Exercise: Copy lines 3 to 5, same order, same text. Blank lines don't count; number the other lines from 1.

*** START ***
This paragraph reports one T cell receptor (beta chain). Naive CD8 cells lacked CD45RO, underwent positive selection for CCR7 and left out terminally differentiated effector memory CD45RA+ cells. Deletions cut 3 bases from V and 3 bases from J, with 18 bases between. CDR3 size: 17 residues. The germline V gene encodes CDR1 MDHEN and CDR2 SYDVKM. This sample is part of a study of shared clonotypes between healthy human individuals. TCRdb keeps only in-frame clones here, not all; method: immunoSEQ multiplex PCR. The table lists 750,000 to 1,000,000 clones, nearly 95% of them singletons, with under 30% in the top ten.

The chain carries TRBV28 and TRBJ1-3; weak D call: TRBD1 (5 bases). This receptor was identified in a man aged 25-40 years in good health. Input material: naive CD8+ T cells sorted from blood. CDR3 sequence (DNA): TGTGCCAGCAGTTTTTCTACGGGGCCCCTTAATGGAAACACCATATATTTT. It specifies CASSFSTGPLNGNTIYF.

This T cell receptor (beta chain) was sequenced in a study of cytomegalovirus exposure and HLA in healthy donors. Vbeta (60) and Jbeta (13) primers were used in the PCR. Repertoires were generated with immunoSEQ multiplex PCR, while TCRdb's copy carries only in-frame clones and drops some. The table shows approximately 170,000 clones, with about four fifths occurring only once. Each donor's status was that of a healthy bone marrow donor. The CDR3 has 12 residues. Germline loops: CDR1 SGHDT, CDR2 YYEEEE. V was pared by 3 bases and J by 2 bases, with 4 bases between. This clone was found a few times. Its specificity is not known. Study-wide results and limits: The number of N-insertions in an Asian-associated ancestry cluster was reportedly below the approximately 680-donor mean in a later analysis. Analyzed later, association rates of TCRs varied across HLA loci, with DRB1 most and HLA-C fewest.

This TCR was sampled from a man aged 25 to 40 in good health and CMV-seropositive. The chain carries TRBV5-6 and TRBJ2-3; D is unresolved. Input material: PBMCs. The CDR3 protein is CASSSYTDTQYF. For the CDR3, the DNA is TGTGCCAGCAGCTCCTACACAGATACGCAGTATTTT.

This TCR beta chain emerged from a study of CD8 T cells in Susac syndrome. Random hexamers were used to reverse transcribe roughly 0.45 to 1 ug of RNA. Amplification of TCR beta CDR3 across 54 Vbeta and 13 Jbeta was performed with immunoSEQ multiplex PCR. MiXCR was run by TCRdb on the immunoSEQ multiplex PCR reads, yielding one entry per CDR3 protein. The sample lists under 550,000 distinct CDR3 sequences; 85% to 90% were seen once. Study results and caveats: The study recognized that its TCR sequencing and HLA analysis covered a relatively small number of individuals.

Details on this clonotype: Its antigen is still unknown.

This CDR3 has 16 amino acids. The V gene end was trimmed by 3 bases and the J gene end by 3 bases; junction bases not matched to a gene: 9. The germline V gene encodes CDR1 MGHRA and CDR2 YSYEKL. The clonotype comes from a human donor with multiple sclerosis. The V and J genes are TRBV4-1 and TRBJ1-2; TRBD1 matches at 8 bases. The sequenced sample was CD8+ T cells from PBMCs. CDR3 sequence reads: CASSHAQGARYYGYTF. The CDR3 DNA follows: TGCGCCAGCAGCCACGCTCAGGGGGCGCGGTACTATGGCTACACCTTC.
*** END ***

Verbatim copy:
This T cell receptor (beta chain) was sequenced in a study of cytomegalovirus exposure and HLA in healthy donors. Vbeta (60) and Jbeta (13) primers were used in the PCR. Repertoires were generated with immunoSEQ multiplex PCR, while TCRdb's copy carries only in-frame clones and drops some. The table shows approximately 170,000 clones, with about four fifths occurring only once. Each donor's status was that of a healthy bone marrow donor. The CDR3 has 12 residues. Germline loops: CDR1 SGHDT, CDR2 YYEEEE. V was pared by 3 bases and J by 2 bases, with 4 bases between. This clone was found a few times. Its specificity is not known. Study-wide results and limits: The number of N-insertions in an Asian-associated ancestry cluster was reportedly below the approximately 680-donor mean in a later analysis. Analyzed later, association rates of TCRs varied across HLA loci, with DRB1 most and HLA-C fewest.

This TCR was sampled from a man aged 25 to 40 in good health and CMV-seropositive. The chain carries TRBV5-6 and TRBJ2-3; D is unresolved. Input material: PBMCs. The CDR3 protein is CASSSYTDTQYF. For the CDR3, the DNA is TGTGCCAGCAGCTCCTACACAGATACGCAGTATTTT.

This TCR beta chain emerged from a study of CD8 T cells in Susac syndrome. Random hexamers were used to reverse transcribe roughly 0.45 to 1 ug of RNA. Amplification of TCR beta CDR3 across 54 Vbeta and 13 Jbeta was performed with immunoSEQ multiplex PCR. MiXCR was run by TCRdb on the immunoSEQ multiplex PCR reads, yielding one entry per CDR3 protein. The sample lists under 550,000 distinct CDR3 sequences; 85% to 90% were seen once. Study results and caveats: The study recognized that its TCR sequencing and HLA analysis covered a relatively small number of individuals.